Below are some detailed examples of how the provisions under INA Section 245(i) can be applied to real-life scenarios:
Example 1: Mr. Wang illegally entered the United States in 1998 and was physically present in the U.S. on Dec. 21, 2000. Now, a restaurant wants to file a labor certification application for Mr. Wang as a Chinese cook. If the application is filed on or before April 30, 2001 and the application is approvable at the time of filing, Mr. Wang will be eligible to take advantage of 245(i) to apply for adjustment of status in the future. However, if Mr. Wang is caught by USCIS (the agency formerly known as INS) and is ordered to be removed from the U.S. while he is waiting for his immigration petition, 245(i) will not prevent him from being removed.
Example 2: Ms. Chen entered the U.S. without inspection in 1998. She married a U.S. citizen in July 1999 and was physically present in the U.S. on Dec. 21, 2000. Ms. Chen is now able to adjust status in the U.S. if her husband files an immigration petition for her on or before April 30, 2001. Unlike Example 7 below, although her adjustment would be based on an immigrant petition by a U.S. citizen spouse, she still needs to meet the requirements of 245(i), because she entered the U.S. without inspection.
Example 3: Mr. Zhou came to the U.S. on a J-1 visa and is subject to the two year foreign residency rule. He was physically present in the U.S. on Dec. 21, 2000 and an immigration petition has been filed before April 30, 2001 for the benefit of Mr. Zhou. He still needs a J-1 waiver or to fulfill the two year foreign residency requirement to be eligible to adjust to permanent residency.
Example 4: Mr. Li is a U.S. permanent resident. In 1998, Mr. Li married Ms. Xu, who was in B-1 status in the U.S. Ms. Xu's B-1 expired after the marriage. Ms. Xu was physically present in the U.S. on Dec 21, 2000. If Mr. Li files an immigration petition for Ms. Xu on or before April 30, 2001, Ms. Xu will be able to adjust status when visa numbers are available in her category.
Example 5: Ms. Lin entered the U.S. as a B-1 visitor in July 1999. Her B-1 status expired in October 1999 and she did not file any extension or change of status application. She is out of status and she was physically present in the U.S. on Dec. 21, 2000. A computer company wants to file a labor certification application for Ms. Lin and offers Ms. Lin a prospective position. If the labor certification is filed on or before April 30, 2001, she will be eligible to take advantage of 245(i) and apply for adjustment of status when the immigration petition is approved and visa numbers for her category are available. However 245(i) does not grant Ms. Lin employment authorization until she applies for adjustment of status.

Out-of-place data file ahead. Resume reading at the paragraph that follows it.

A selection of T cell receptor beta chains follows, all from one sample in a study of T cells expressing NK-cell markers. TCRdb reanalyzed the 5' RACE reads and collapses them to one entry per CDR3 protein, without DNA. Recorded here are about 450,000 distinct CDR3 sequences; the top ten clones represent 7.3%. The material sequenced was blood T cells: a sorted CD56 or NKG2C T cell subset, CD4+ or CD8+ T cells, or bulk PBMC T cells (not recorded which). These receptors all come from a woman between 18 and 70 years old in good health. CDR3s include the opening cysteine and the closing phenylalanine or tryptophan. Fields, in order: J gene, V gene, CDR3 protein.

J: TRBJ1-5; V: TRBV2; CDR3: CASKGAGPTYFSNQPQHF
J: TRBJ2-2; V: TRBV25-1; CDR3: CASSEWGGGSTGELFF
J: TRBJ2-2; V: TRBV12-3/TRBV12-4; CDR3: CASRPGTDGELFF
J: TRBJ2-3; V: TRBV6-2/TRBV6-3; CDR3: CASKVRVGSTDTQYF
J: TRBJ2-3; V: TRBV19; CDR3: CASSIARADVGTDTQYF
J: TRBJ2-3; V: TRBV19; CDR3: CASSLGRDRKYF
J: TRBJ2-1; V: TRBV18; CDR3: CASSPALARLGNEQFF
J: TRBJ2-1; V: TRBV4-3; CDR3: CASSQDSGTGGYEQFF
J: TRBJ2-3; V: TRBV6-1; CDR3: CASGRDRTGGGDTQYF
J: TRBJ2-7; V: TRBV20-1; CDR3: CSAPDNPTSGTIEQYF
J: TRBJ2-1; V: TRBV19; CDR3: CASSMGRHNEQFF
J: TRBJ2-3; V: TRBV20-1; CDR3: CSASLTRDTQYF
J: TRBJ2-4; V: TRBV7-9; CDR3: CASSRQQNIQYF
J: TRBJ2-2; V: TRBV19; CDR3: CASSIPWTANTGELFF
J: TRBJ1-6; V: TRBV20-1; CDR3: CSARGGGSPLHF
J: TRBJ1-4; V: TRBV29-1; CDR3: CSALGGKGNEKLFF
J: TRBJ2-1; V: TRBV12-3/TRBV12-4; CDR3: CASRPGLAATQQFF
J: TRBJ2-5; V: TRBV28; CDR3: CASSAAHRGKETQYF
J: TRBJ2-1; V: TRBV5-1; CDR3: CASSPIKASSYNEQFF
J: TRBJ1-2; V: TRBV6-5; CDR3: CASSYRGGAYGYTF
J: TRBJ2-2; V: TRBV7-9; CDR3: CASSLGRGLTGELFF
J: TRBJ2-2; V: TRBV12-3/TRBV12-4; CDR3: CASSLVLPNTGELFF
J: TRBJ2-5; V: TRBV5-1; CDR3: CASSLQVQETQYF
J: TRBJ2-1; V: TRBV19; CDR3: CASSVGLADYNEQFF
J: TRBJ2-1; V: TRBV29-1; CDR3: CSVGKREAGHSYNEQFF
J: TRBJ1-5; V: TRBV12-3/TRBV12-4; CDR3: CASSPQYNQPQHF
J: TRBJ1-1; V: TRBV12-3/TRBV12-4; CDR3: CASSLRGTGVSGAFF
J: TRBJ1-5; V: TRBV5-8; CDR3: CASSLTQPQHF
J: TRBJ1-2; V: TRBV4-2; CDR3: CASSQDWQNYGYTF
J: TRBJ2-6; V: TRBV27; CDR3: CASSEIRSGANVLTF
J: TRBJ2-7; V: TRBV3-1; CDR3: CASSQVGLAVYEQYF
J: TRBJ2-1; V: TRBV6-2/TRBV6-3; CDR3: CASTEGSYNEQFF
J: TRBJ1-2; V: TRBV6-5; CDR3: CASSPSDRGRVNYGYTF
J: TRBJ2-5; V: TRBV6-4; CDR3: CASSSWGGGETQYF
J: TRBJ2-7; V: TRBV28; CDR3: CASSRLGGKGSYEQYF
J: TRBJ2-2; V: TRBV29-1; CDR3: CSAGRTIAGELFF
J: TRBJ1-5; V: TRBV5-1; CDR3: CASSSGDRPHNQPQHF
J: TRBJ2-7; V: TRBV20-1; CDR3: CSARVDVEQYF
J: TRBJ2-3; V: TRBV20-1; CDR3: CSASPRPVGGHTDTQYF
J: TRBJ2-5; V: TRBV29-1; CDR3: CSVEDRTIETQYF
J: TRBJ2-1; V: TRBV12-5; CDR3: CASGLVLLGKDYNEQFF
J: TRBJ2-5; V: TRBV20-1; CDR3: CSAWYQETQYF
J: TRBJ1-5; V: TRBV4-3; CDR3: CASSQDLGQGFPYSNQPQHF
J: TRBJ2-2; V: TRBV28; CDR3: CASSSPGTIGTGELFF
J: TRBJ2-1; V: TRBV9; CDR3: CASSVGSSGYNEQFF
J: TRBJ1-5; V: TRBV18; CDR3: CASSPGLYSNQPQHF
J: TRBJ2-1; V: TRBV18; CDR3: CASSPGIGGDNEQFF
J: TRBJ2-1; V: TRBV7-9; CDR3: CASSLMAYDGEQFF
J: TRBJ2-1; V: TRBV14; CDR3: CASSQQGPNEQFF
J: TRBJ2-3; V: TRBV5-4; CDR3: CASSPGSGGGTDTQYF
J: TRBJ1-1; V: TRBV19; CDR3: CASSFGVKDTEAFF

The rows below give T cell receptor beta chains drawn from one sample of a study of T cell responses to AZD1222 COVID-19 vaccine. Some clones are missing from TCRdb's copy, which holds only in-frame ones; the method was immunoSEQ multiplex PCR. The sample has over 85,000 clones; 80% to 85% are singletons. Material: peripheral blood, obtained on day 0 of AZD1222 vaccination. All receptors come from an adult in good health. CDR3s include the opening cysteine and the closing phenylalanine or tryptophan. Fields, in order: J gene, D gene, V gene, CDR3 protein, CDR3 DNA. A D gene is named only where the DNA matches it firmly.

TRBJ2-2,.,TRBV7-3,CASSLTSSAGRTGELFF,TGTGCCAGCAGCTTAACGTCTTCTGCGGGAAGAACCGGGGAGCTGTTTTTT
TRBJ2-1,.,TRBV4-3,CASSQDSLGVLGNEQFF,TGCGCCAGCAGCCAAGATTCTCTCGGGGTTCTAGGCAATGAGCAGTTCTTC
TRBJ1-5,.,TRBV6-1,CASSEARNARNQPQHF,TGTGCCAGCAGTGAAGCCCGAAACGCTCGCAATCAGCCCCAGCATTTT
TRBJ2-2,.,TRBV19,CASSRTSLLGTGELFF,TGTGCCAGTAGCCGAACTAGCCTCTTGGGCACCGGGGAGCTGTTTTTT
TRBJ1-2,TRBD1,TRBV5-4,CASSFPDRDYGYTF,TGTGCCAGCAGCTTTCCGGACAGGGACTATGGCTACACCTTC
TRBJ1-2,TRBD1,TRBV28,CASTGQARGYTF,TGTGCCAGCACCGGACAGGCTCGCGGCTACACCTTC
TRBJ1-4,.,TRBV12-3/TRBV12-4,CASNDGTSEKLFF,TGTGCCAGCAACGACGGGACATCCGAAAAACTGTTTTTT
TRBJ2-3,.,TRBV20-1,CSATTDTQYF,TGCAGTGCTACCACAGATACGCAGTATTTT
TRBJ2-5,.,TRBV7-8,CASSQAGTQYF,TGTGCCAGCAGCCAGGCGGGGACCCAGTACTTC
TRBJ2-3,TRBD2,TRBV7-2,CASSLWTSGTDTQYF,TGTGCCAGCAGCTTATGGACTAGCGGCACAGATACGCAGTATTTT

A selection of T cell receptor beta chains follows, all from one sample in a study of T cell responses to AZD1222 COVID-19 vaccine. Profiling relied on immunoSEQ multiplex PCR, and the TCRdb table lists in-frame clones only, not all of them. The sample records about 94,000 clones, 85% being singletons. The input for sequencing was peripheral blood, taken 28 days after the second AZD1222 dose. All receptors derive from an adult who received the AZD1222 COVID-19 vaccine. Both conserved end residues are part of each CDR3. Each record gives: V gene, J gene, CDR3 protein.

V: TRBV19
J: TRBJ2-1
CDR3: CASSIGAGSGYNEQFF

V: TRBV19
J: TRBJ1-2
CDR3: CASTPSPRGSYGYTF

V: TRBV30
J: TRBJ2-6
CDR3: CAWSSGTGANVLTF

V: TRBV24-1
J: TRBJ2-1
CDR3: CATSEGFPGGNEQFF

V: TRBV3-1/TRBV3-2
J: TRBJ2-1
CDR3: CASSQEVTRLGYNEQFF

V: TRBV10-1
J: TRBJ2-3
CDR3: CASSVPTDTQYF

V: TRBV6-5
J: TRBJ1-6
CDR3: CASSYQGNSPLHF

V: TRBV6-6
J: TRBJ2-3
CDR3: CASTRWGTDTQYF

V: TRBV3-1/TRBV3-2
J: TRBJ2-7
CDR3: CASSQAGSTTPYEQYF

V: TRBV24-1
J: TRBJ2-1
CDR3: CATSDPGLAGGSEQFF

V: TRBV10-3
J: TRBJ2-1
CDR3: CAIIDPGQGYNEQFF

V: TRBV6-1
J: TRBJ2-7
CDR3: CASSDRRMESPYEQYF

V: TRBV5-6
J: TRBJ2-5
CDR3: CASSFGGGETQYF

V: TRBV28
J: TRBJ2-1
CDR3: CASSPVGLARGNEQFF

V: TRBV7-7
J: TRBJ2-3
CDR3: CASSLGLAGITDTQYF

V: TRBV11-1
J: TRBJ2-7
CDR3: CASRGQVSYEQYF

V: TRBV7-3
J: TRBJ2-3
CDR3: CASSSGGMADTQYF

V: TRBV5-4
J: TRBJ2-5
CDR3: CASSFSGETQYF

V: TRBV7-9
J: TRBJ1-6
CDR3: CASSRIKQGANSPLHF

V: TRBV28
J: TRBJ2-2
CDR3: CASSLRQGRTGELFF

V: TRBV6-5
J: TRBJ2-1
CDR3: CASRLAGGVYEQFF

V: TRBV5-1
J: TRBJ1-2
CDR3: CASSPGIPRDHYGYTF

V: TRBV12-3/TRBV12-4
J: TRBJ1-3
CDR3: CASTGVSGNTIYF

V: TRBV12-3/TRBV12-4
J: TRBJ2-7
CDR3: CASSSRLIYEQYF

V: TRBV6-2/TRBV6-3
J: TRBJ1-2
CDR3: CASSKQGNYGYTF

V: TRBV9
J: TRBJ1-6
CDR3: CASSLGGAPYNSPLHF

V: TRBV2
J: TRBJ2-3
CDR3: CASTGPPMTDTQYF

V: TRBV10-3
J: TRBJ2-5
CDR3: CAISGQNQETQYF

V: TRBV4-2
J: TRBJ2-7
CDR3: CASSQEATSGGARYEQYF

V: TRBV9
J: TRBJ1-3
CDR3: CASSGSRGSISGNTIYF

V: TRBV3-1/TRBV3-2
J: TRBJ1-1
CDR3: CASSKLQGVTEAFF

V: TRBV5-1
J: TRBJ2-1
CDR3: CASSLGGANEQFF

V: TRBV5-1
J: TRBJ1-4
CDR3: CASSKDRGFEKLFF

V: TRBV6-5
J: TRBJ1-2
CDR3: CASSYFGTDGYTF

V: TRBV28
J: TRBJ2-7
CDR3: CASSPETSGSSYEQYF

Example 6: Tom is a Chinese citizen and he came to the U.S. in 1997 as an F-1 student. After graduation, Tom got a job and his employer secured H-1B1 status for him. The employer subsequently filed a labor certification application on Tom’s behalf in May 2000. Tom was physically present in the U.S. on Dec. 21, 2000. The labor certification for his H-1B1 was approvable at the time of filing. Later, Tom falls out of H-1B1 status. If in the future another company wishes to hire Tom and files a labor certification and immigration petition for him, Tom will be able to apply for adjustment of status under 245(i).
Example 7: Ms. Jiang entered the U.S. in June 1999 with a B-2 visa and her status expired in November 1999. In May 2000, Ms. Jiang got married to Mr. Lee, who is a U.S. citizen. In this case, Mr. Lee may file an immigration petition for Ms. Jiang and Ms. Jiang may apply for adjustment of status at the same time. As an immediate relative of a U.S. citizen, Ms. Jiang is allowed to adjust to permanent residency. She does not need to cite 245(i) or pay the $1,000 fine.
Example 8: Mr. Li is 21 years old now and has had his adjustment of status pending since January 14, 2000 under FB-2A (His father is a permanent resident of the US.). Other than his pending I-485, he does not have nonimmigrant status. On October 15, he reached the age of twenty-one. Therefore he has AGED OUT and his adjustment of status based on FB-2A will not be approved because he is no longer an unmarried child under 21 years old of a permanent resident of the US. Mr. Li was present in the US on December 21, 2000. Mr. Li may take advantage of the 245(i) and remain in the US to wait for his immigration quota based on FB-2B.
For more detailed information about Section 245(i), please click on one of the following relevant links: